RTM Approves $70K in ARPA Funds for BACA

RTM Approves $70K in ARPA Funds for BACA

The $70,000 allocation from among Branford’s $8.2 million in American Rescue Plan Act (ARPA) funds will be put toward strategic planning to develop and grow Branford Arts and Cultural Alliance (BACA) gallery space at 1004 Main Street as a business entity and economic driver attracting customer traffic to downtown Branford. Pam Johnson/The Sound

Branford’s Representative Town Meeting (RTM) has voted 26-0-1 in favor of designating $70,000 among Branford’s $8.2 million federal American Rescue Plan Act (ARPA) funding to non-profit Branford Arts and Cultural Alliance (BACA).

The one-time allocation follows federal ARPA guidelines as the funding will assist with economic recovery post-pandemic. The $70,000 will be put toward strategic planning to develop and grow BACA’s gallery space at 1004 Main Street as a business entity and economic driver attracting customer traffic to downtown Branford.

Previously supported in May by a vote of the Board of Finance (BOF), the $70,000 BACA request was rolled into a single motion before the RTM on Oct. 12 which sought approval of a total of $95,000 in ARPA funding, including $25,000 earmarked for a Branford-based Shoreline Chamber of Commerce (SCC) program.

Having the two items rolled into one motion, as well as seeking some further specifics from BACA, caused a snag during review by the RTM Ways and Means Committee on Oct. 5, which voted 2-1-1 to recommend that the full RTM deny both appropriations.

After hearing the committee report on Oct. 12, RTM member Donald Conklin (R, District 5) made a motion to amend the committee’s motion to deny, and instead reinstate the request of $70,000 for BACA and $25,000 for SCC “…as presented and as passed by our Board of Finance,” said Conklin.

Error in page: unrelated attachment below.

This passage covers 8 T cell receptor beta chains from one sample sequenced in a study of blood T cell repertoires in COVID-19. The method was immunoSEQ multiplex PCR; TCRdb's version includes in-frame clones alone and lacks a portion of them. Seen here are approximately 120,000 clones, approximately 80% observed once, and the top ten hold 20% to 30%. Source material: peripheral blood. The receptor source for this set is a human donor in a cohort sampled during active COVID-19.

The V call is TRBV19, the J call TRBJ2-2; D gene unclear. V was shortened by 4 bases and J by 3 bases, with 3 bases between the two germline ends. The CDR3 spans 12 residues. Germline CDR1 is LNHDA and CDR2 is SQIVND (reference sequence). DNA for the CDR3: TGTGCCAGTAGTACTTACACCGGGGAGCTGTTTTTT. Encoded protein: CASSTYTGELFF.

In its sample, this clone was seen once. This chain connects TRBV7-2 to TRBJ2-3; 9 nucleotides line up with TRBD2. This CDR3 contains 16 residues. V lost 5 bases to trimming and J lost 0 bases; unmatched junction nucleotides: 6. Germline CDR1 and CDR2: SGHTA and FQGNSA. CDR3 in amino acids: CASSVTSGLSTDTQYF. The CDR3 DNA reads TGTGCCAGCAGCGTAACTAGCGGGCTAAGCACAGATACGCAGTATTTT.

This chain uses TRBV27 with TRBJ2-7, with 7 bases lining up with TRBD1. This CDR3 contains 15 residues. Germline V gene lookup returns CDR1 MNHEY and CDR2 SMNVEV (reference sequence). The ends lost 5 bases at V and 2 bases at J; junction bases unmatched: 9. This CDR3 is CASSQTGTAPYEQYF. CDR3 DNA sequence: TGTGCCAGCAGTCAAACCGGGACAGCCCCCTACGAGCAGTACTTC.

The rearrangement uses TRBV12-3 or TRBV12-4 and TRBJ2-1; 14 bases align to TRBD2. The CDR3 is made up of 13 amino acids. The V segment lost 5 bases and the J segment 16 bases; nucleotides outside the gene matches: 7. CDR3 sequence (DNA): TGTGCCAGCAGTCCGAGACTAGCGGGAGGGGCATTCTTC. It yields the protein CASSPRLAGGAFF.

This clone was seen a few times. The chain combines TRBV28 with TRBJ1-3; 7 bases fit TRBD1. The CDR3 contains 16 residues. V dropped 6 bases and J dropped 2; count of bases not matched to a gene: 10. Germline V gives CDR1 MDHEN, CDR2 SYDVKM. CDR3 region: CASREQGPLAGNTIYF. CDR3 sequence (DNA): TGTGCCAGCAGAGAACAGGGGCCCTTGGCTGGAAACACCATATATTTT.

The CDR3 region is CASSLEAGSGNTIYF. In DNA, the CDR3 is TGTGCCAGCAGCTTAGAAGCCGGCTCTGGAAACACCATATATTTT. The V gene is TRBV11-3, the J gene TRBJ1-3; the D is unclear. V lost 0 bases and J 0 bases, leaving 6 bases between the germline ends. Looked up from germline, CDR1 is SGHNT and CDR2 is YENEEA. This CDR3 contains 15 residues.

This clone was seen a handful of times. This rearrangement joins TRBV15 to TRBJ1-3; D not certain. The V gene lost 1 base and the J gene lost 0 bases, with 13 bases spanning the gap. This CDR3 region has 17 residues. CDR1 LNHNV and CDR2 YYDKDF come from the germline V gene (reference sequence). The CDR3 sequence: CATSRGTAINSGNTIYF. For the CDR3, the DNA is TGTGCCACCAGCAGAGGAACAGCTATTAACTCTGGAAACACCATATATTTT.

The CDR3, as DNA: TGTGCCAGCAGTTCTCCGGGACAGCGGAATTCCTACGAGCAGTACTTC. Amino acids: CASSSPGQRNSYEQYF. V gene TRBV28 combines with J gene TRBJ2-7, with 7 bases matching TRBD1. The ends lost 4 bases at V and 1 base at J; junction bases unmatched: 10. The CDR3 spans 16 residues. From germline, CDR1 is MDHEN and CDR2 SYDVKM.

Rep. Josh Brooks (D, District 2) made a motion to re-refer the item in order to have BACA provide more information for the RTM Ways and Means Committee to review.

“Normally people come to us with all the information,” said Brooks. “My guess is there would have been more support had there been more information on the night of Ways and Means. My concern about the vote tonight is that it could fail because of lack of information.”

Brooks’ motion to re-refer failed in a vote. The RTM then voted to support Conklin’s motion to reinstate. Next, before moving on to vote on the main motion to appropriate the funding, Brooks requested a brief recess; granted by moderator Dennis Flanigan (R, District 5).

Following the recess, BACA president Frank Carrano offered the RTM some further explanation, in response to “…some of the issues that I’ve heard raised tonight,” he said.

Carrano said he thought the RTM wanted four questions answered: is it an appropriate use of ARPA funds, why does BACA’s budget show deficits, what would BACA do with the funds, and what good would the appropriation do for Branford?

“In the research I did, and conversations I had with [Finance Director] Jim Finch and Board of Finance, we were led to believe that the funds were being drawn [from] monies that would be used appropriately for economic development,” Carrano said.

He said BACA’s gallery is an “economic development driver” and noted 22 downtown businesses signed a statement supporting the continuation of the BACA gallery.